This particular incident raises another concern with the current VAR system. In matters of open play where the referee initially decides that no offence has occurred then the game, quite naturally, continues.
On this occasion, by the time the VAR had communicated with the on field referee that he might want to take another look at the incident, the ball had reached the other end of the pitch. We have seen several other passages of play that have had to be stopped before a review of an earlier incident could occur.
In Peru’s clash with Denmark the referee initially waved play on when Peru’s Christian Cueva was brought down in the Danish area. Play continued for a full twenty-four seconds before the referee finally signalled a halt. During this time a number of the players were clearly distracted and waiting to see what might follow.
It is only a matter of time before we have a situation where a counter attack is launched and a goal scored in the time taken to decide on a review.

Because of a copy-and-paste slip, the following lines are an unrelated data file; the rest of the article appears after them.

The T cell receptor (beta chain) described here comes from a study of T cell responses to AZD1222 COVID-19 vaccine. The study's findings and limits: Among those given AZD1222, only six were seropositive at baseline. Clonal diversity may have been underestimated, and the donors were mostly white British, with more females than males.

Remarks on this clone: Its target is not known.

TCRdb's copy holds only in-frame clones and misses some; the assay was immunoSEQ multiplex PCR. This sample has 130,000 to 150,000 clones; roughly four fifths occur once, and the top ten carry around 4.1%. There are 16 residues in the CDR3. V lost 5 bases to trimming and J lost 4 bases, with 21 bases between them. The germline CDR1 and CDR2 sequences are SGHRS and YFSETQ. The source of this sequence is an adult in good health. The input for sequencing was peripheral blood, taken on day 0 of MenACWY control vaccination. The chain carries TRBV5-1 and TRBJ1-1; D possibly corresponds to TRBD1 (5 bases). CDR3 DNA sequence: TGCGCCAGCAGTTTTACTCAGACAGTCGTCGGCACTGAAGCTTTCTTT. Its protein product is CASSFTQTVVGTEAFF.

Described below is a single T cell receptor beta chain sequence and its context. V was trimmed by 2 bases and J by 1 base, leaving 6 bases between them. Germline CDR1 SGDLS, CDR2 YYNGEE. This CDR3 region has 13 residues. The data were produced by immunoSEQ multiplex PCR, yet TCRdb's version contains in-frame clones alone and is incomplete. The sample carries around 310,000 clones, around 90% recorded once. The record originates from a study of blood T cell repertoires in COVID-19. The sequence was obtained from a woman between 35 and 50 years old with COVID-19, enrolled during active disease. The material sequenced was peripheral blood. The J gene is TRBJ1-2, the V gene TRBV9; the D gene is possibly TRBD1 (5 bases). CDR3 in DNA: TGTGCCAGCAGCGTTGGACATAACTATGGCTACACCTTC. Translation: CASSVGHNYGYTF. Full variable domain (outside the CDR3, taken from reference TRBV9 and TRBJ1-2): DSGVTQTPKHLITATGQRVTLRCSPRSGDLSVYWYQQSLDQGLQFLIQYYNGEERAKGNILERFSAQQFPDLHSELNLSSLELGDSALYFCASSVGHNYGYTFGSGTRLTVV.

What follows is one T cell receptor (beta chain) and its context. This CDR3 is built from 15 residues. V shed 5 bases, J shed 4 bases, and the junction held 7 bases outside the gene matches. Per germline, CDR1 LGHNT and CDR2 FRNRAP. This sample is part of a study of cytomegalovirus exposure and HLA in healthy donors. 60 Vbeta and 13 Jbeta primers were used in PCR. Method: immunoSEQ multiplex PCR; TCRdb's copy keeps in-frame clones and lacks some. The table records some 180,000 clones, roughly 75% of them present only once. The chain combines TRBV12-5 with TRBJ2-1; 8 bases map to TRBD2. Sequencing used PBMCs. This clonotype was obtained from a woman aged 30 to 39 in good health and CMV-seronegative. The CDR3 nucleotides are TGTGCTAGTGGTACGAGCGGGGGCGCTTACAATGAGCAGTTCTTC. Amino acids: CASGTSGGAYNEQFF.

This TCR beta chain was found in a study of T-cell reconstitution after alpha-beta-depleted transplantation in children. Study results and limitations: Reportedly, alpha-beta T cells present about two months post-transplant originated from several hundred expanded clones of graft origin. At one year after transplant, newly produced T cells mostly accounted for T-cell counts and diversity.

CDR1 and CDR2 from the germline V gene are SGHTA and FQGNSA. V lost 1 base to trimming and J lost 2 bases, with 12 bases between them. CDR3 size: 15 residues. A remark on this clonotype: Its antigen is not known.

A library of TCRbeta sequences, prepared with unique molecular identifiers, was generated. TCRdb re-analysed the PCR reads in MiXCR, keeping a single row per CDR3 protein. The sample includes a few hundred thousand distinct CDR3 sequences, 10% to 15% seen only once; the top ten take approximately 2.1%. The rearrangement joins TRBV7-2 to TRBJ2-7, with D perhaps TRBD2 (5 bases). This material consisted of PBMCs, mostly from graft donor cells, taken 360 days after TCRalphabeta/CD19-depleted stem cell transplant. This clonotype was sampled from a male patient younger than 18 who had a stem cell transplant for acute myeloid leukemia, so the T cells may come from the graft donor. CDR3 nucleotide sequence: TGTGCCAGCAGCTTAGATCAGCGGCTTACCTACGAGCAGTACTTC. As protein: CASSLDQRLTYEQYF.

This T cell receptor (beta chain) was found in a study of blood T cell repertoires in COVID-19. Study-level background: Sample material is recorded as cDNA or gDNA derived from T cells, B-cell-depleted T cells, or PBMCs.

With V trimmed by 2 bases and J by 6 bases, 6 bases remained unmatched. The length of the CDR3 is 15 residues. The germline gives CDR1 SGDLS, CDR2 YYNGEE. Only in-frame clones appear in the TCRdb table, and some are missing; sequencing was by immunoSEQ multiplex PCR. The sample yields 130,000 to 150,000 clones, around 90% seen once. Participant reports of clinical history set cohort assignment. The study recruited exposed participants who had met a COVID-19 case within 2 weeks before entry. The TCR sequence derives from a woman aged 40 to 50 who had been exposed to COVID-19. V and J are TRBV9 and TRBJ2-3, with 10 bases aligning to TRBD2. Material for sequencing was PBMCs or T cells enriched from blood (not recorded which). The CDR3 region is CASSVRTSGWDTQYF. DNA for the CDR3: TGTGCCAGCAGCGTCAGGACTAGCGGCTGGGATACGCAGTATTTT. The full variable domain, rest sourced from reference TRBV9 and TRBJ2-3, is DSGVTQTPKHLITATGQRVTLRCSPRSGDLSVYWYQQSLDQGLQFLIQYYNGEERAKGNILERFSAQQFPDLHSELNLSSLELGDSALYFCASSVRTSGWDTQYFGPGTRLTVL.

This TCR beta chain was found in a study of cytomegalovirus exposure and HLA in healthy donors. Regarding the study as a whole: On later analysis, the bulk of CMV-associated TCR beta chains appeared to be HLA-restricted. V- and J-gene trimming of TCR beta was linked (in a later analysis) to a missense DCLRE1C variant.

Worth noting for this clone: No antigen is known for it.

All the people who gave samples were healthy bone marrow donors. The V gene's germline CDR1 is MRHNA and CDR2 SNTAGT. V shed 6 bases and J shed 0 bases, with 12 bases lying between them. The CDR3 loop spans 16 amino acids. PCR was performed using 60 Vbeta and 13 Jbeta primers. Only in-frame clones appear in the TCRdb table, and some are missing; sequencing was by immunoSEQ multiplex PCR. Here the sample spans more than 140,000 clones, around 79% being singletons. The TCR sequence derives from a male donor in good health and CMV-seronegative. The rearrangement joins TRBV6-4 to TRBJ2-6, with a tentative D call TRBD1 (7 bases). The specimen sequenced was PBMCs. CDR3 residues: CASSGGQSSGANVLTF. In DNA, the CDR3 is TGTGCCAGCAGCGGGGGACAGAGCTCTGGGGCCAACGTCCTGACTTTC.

What then? Imagine the uproar.
A goal has been scored but the referee halts play and now decides to award a penalty to the other side for the earlier infringement. At least that can be justified. If a foul has been committed then play comes to a halt at that moment and so anything that follows cannot be deemed to have legitimately occurred within game time.
Now consider this. The same situation occurs but this time the referee decides that his original judgement was correct. There was no foul. Play should have and did continue up until the moment that the other team scored. Let’s say that other team was the home side. Playing in front of 50,000 partisan fans. Does there exist anywhere a referee brave enough to dismiss the review, hold to his original decision and then rub out the subsequent goal?
Or does that goal actually stand?
:Raises clenched fist to the football gods:
What other implications are there for the introduction of VAR? Well an increase in the number of penalties certainly.
Already we’ve seen fourteen penalties (and counting) prior to the conclusion of the second round of group matches in Russia. Only ten penalties were awarded in the whole of the three rounds of the group stage at the 2014 World Cup in Brazil. This is to be expected.
Added to the penalties that referees will continue to award, we have those arising from the VAR’s considered view.